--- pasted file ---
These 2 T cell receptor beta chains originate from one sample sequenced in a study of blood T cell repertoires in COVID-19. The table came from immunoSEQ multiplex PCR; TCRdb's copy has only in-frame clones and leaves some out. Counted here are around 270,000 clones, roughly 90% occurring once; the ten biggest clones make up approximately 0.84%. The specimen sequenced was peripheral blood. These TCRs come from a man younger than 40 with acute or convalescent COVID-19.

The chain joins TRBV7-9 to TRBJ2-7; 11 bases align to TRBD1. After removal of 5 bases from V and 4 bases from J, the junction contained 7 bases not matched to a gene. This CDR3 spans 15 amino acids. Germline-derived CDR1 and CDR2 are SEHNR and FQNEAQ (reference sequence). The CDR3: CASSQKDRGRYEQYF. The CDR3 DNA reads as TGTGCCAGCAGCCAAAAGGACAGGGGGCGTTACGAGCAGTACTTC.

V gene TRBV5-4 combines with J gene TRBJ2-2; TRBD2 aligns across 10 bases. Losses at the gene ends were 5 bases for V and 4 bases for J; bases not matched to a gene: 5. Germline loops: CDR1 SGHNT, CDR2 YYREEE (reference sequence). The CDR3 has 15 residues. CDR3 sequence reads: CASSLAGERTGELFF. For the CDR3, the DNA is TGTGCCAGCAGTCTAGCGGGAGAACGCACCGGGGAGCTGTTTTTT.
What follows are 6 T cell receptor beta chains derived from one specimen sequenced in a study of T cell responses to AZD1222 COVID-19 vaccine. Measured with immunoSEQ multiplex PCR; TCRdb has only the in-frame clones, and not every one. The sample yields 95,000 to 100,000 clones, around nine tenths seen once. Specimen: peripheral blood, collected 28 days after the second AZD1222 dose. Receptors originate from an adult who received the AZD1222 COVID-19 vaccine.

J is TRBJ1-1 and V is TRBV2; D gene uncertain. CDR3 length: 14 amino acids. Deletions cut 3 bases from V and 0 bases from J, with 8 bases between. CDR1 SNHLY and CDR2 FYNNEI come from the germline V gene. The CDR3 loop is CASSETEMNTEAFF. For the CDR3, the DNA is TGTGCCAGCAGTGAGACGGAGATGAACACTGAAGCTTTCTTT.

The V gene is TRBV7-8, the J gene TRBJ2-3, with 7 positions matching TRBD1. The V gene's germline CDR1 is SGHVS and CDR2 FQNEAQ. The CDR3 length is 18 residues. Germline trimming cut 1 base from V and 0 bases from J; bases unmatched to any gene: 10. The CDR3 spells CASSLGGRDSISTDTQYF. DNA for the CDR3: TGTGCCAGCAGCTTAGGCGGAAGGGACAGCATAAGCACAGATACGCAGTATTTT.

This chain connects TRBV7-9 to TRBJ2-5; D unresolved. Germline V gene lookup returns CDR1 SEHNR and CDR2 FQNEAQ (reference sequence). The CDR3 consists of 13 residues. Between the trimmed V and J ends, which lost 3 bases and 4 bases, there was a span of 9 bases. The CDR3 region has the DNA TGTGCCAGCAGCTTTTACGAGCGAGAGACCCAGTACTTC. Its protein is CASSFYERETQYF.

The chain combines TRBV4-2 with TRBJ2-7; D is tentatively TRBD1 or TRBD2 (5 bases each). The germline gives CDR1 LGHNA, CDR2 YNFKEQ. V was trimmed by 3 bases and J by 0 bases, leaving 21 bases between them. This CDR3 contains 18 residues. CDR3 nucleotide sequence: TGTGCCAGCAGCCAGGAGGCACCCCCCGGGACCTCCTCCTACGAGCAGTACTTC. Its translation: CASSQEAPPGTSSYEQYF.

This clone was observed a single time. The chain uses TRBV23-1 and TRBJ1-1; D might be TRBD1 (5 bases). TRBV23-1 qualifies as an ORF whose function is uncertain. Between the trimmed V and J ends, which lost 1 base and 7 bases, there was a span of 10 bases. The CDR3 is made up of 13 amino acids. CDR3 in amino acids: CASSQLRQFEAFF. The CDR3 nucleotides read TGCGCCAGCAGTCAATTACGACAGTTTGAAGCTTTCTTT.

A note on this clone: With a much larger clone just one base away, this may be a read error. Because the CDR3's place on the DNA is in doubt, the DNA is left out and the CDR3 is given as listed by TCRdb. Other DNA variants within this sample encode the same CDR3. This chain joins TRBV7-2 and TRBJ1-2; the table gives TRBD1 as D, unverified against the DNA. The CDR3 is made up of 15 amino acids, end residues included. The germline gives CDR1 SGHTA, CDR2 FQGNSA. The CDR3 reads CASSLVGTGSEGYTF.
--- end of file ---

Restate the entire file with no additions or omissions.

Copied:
These 2 T cell receptor beta chains originate from one sample sequenced in a study of blood T cell repertoires in COVID-19. The table came from immunoSEQ multiplex PCR; TCRdb's copy has only in-frame clones and leaves some out. Counted here are around 270,000 clones, roughly 90% occurring once; the ten biggest clones make up approximately 0.84%. The specimen sequenced was peripheral blood. These TCRs come from a man younger than 40 with acute or convalescent COVID-19.

The chain joins TRBV7-9 to TRBJ2-7; 11 bases align to TRBD1. After removal of 5 bases from V and 4 bases from J, the junction contained 7 bases not matched to a gene. This CDR3 spans 15 amino acids. Germline-derived CDR1 and CDR2 are SEHNR and FQNEAQ (reference sequence). The CDR3: CASSQKDRGRYEQYF. The CDR3 DNA reads as TGTGCCAGCAGCCAAAAGGACAGGGGGCGTTACGAGCAGTACTTC.

V gene TRBV5-4 combines with J gene TRBJ2-2; TRBD2 aligns across 10 bases. Losses at the gene ends were 5 bases for V and 4 bases for J; bases not matched to a gene: 5. Germline loops: CDR1 SGHNT, CDR2 YYREEE (reference sequence). The CDR3 has 15 residues. CDR3 sequence reads: CASSLAGERTGELFF. For the CDR3, the DNA is TGTGCCAGCAGTCTAGCGGGAGAACGCACCGGGGAGCTGTTTTTT.
What follows are 6 T cell receptor beta chains derived from one specimen sequenced in a study of T cell responses to AZD1222 COVID-19 vaccine. Measured with immunoSEQ multiplex PCR; TCRdb has only the in-frame clones, and not every one. The sample yields 95,000 to 100,000 clones, around nine tenths seen once. Specimen: peripheral blood, collected 28 days after the second AZD1222 dose. Receptors originate from an adult who received the AZD1222 COVID-19 vaccine.

J is TRBJ1-1 and V is TRBV2; D gene uncertain. CDR3 length: 14 amino acids. Deletions cut 3 bases from V and 0 bases from J, with 8 bases between. CDR1 SNHLY and CDR2 FYNNEI come from the germline V gene. The CDR3 loop is CASSETEMNTEAFF. For the CDR3, the DNA is TGTGCCAGCAGTGAGACGGAGATGAACACTGAAGCTTTCTTT.

The V gene is TRBV7-8, the J gene TRBJ2-3, with 7 positions matching TRBD1. The V gene's germline CDR1 is SGHVS and CDR2 FQNEAQ. The CDR3 length is 18 residues. Germline trimming cut 1 base from V and 0 bases from J; bases unmatched to any gene: 10. The CDR3 spells CASSLGGRDSISTDTQYF. DNA for the CDR3: TGTGCCAGCAGCTTAGGCGGAAGGGACAGCATAAGCACAGATACGCAGTATTTT.

This chain connects TRBV7-9 to TRBJ2-5; D unresolved. Germline V gene lookup returns CDR1 SEHNR and CDR2 FQNEAQ (reference sequence). The CDR3 consists of 13 residues. Between the trimmed V and J ends, which lost 3 bases and 4 bases, there was a span of 9 bases. The CDR3 region has the DNA TGTGCCAGCAGCTTTTACGAGCGAGAGACCCAGTACTTC. Its protein is CASSFYERETQYF.

The chain combines TRBV4-2 with TRBJ2-7; D is tentatively TRBD1 or TRBD2 (5 bases each). The germline gives CDR1 LGHNA, CDR2 YNFKEQ. V was trimmed by 3 bases and J by 0 bases, leaving 21 bases between them. This CDR3 contains 18 residues. CDR3 nucleotide sequence: TGTGCCAGCAGCCAGGAGGCACCCCCCGGGACCTCCTCCTACGAGCAGTACTTC. Its translation: CASSQEAPPGTSSYEQYF.

This clone was observed a single time. The chain uses TRBV23-1 and TRBJ1-1; D might be TRBD1 (5 bases). TRBV23-1 qualifies as an ORF whose function is uncertain. Between the trimmed V and J ends, which lost 1 base and 7 bases, there was a span of 10 bases. The CDR3 is made up of 13 amino acids. CDR3 in amino acids: CASSQLRQFEAFF. The CDR3 nucleotides read TGCGCCAGCAGTCAATTACGACAGTTTGAAGCTTTCTTT.

A note on this clone: With a much larger clone just one base away, this may be a read error. Because the CDR3's place on the DNA is in doubt, the DNA is left out and the CDR3 is given as listed by TCRdb. Other DNA variants within this sample encode the same CDR3. This chain joins TRBV7-2 and TRBJ1-2; the table gives TRBD1 as D, unverified against the DNA. The CDR3 is made up of 15 amino acids, end residues included. The germline gives CDR1 SGHTA, CDR2 FQGNSA. The CDR3 reads CASSLVGTGSEGYTF.